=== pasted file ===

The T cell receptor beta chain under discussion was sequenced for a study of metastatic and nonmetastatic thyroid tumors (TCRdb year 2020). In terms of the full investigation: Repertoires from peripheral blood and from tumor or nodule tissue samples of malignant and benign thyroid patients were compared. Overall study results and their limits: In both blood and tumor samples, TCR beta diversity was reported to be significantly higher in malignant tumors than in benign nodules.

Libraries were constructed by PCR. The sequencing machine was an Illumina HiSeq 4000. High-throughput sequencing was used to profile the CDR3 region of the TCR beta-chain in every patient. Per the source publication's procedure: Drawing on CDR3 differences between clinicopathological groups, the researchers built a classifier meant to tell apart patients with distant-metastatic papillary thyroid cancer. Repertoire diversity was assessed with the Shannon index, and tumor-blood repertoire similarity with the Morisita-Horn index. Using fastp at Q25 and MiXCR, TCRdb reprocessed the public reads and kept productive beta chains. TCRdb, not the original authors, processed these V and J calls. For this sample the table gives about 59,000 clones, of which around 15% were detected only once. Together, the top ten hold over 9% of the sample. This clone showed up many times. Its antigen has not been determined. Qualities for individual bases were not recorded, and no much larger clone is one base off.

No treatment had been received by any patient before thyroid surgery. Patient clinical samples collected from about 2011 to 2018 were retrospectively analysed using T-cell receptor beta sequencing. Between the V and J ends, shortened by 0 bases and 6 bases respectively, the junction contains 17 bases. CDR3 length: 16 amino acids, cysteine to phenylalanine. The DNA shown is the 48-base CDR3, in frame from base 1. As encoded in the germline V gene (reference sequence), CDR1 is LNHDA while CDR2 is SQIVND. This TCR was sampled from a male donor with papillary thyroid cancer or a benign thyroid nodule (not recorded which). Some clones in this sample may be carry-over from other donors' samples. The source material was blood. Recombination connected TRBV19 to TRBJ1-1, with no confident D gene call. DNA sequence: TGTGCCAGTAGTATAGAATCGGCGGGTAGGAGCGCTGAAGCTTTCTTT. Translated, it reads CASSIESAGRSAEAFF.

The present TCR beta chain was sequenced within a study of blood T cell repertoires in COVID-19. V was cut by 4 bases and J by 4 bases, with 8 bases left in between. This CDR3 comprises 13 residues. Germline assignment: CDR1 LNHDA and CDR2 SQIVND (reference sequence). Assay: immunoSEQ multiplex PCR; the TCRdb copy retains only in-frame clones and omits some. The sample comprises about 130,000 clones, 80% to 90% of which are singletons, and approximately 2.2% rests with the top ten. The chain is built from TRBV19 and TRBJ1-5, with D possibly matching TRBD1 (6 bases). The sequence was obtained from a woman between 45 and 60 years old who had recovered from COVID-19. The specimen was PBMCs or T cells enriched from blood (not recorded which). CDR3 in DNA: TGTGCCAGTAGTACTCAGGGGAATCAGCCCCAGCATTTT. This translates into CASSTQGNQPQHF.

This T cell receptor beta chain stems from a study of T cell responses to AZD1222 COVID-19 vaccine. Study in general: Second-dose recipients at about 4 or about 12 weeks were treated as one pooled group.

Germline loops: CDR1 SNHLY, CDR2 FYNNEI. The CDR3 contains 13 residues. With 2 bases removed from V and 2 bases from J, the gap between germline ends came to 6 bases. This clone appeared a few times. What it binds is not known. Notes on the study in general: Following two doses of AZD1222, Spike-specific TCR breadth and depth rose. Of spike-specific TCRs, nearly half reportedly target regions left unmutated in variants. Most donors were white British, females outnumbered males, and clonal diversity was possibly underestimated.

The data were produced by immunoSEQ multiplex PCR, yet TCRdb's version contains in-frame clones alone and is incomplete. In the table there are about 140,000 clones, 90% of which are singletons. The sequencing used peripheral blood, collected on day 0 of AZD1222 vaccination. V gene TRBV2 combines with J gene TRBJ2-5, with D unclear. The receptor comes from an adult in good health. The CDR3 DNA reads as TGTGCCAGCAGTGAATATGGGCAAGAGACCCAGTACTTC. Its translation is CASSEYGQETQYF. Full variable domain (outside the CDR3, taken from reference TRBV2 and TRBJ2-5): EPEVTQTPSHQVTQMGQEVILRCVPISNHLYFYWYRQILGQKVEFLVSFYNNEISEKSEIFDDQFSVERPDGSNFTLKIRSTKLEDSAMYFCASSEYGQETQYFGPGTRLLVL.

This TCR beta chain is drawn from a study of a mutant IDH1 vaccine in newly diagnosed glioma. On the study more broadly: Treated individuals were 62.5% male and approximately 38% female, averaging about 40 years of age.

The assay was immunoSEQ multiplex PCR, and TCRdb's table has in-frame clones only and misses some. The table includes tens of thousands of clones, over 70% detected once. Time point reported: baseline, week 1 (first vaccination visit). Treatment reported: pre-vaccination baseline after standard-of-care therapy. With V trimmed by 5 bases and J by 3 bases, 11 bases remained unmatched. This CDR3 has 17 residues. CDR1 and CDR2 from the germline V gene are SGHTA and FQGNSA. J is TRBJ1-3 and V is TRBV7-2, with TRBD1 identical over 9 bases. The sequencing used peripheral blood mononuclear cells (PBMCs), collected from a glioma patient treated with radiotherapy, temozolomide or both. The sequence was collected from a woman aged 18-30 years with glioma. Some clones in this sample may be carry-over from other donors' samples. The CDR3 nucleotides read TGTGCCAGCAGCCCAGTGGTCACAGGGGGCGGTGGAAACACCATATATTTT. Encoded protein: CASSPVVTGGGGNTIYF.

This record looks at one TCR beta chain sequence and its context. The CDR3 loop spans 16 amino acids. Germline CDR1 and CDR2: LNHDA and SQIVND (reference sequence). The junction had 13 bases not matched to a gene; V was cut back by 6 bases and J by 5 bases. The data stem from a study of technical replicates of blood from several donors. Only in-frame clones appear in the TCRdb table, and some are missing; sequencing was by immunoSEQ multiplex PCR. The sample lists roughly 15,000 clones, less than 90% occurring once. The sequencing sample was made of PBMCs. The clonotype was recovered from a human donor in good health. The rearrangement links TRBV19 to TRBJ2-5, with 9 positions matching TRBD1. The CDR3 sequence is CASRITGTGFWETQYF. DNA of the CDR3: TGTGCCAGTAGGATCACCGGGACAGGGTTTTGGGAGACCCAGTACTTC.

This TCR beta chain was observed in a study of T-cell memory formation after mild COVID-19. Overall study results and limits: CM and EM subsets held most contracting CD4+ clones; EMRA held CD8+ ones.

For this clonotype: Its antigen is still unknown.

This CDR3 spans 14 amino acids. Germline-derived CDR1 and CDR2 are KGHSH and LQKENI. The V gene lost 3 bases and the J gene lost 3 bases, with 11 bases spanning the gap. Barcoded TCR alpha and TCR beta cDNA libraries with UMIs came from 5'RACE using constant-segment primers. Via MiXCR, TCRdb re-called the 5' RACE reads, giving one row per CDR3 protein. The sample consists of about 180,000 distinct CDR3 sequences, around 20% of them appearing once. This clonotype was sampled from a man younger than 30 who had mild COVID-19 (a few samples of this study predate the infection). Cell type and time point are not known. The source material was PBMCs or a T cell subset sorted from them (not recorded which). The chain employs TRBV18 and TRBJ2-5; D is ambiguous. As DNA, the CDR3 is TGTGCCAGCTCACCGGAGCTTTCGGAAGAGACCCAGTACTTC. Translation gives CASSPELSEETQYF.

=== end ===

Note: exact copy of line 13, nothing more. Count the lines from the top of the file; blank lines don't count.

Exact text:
This CDR3 spans 14 amino acids. Germline-derived CDR1 and CDR2 are KGHSH and LQKENI. The V gene lost 3 bases and the J gene lost 3 bases, with 11 bases spanning the gap. Barcoded TCR alpha and TCR beta cDNA libraries with UMIs came from 5'RACE using constant-segment primers. Via MiXCR, TCRdb re-called the 5' RACE reads, giving one row per CDR3 protein. The sample consists of about 180,000 distinct CDR3 sequences, around 20% of them appearing once. This clonotype was sampled from a man younger than 30 who had mild COVID-19 (a few samples of this study predate the infection). Cell type and time point are not known. The source material was PBMCs or a T cell subset sorted from them (not recorded which). The chain employs TRBV18 and TRBJ2-5; D is ambiguous. As DNA, the CDR3 is TGTGCCAGCTCACCGGAGCTTTCGGAAGAGACCCAGTACTTC. Translation gives CASSPELSEETQYF.